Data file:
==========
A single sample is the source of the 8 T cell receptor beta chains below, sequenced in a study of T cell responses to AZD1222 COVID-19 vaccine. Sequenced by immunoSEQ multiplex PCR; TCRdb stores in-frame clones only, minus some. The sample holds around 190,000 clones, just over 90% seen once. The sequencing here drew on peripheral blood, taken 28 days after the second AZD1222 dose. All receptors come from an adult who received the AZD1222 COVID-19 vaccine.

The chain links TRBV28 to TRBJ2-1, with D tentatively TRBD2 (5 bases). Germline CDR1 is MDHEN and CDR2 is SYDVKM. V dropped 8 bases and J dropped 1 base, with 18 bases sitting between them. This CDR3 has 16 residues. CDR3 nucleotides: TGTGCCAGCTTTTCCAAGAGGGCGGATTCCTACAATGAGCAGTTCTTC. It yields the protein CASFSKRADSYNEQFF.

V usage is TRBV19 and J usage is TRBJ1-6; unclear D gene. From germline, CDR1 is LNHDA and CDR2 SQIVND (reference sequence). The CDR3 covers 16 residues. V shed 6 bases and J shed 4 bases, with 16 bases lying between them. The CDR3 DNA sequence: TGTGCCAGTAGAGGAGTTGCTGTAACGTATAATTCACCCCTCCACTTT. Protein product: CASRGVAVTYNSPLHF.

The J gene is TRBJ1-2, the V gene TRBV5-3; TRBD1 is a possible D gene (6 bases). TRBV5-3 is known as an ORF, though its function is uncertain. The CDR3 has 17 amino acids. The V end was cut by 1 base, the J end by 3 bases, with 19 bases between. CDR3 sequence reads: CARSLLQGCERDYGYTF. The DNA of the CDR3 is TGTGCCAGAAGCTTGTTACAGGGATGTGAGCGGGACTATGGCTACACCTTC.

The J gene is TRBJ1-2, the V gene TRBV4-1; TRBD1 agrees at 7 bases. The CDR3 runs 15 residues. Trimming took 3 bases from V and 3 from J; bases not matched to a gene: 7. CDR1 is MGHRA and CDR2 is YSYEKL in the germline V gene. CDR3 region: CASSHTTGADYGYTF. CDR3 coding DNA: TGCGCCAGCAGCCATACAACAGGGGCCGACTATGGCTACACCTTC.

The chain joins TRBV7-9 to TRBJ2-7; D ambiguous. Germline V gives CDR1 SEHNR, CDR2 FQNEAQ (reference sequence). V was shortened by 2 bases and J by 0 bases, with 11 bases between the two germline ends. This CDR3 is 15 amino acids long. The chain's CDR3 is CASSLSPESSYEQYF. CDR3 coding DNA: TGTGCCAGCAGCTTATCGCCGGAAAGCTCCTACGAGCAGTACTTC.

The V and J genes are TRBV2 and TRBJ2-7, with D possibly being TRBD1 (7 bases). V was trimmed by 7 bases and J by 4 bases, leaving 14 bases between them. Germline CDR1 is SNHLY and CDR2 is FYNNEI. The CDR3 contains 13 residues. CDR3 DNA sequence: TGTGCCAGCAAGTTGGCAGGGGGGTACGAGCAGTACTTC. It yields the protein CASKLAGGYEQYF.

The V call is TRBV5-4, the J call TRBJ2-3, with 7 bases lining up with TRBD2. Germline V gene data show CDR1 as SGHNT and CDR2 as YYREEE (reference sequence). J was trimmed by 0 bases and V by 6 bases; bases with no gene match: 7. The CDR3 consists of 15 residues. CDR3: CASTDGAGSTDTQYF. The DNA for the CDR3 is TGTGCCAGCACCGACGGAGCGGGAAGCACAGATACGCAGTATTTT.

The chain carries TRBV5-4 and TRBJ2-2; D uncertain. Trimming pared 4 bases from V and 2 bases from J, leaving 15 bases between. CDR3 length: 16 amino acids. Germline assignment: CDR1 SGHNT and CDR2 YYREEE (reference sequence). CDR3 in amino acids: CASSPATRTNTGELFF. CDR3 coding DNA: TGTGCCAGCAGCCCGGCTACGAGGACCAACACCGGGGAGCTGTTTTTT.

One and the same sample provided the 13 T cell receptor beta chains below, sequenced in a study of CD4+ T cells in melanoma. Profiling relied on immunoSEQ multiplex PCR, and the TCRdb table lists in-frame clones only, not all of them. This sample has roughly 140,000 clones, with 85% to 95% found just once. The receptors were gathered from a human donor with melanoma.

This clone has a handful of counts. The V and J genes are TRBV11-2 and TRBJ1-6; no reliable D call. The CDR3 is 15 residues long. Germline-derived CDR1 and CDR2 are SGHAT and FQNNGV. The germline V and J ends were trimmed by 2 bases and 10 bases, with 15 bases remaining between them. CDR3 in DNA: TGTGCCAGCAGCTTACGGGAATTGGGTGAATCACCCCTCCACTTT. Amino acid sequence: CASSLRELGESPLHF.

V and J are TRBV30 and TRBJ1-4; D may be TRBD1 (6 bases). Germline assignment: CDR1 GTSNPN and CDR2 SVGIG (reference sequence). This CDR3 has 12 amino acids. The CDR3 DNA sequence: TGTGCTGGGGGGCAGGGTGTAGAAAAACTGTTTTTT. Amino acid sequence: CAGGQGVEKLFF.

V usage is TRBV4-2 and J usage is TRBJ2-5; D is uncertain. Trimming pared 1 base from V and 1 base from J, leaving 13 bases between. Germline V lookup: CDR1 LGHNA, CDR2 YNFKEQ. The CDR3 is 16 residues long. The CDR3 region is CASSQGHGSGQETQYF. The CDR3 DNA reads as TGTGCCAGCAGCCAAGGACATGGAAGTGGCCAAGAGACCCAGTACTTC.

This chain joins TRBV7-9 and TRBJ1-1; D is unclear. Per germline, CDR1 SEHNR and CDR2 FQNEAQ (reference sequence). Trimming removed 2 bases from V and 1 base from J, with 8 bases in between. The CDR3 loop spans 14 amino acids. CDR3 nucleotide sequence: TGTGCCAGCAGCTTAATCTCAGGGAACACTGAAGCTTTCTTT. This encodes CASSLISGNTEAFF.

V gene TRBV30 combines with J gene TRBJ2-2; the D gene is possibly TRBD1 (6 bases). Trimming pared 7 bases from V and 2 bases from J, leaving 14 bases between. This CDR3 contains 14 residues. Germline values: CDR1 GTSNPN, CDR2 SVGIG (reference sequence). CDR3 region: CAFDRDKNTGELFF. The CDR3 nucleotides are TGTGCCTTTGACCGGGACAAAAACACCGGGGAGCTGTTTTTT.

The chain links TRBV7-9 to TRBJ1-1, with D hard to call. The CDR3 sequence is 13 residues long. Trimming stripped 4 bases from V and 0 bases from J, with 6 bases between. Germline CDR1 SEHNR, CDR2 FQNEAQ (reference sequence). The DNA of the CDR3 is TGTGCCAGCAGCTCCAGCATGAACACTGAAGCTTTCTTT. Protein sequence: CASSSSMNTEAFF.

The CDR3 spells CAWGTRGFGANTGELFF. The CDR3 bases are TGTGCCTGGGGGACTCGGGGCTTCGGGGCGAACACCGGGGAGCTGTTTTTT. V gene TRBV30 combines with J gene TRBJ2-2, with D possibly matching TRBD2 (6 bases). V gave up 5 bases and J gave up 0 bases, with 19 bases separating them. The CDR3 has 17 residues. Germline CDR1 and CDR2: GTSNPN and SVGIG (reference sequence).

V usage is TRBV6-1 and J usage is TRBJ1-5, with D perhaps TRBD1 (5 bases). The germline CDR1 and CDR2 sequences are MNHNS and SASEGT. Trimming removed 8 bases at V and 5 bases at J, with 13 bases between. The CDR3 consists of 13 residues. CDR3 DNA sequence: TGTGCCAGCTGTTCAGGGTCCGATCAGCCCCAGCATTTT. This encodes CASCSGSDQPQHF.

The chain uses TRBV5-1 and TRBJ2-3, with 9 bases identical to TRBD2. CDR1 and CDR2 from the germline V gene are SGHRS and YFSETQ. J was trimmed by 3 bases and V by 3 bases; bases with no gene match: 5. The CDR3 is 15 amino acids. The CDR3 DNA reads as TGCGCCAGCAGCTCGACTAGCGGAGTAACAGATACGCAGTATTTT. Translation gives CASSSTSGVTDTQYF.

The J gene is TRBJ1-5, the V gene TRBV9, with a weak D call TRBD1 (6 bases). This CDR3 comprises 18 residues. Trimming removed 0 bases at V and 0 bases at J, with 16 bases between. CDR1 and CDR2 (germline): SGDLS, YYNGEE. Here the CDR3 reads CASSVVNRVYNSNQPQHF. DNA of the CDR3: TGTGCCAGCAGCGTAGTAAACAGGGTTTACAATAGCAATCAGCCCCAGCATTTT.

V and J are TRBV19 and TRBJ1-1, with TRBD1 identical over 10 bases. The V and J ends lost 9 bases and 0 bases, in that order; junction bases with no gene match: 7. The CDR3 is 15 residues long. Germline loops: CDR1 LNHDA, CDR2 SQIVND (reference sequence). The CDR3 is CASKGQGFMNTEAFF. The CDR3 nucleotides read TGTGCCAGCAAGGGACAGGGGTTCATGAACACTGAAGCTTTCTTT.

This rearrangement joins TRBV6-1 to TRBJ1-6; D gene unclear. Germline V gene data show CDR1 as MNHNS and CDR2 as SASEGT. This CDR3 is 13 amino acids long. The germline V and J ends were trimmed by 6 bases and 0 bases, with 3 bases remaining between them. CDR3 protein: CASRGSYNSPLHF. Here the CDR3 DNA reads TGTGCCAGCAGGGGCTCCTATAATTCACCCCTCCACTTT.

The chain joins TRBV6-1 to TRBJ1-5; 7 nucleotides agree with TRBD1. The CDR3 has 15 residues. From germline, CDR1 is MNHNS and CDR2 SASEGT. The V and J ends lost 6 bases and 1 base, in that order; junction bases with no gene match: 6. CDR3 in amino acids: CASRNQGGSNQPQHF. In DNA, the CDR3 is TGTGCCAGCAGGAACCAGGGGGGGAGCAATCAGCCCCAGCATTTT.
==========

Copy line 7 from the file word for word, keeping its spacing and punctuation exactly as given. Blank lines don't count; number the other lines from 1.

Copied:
The V and J genes are TRBV2 and TRBJ2-7, with D possibly being TRBD1 (7 bases). V was trimmed by 7 bases and J by 4 bases, leaving 14 bases between them. Germline CDR1 is SNHLY and CDR2 is FYNNEI. The CDR3 contains 13 residues. CDR3 DNA sequence: TGTGCCAGCAAGTTGGCAGGGGGGTACGAGCAGTACTTC. It yields the protein CASKLAGGYEQYF.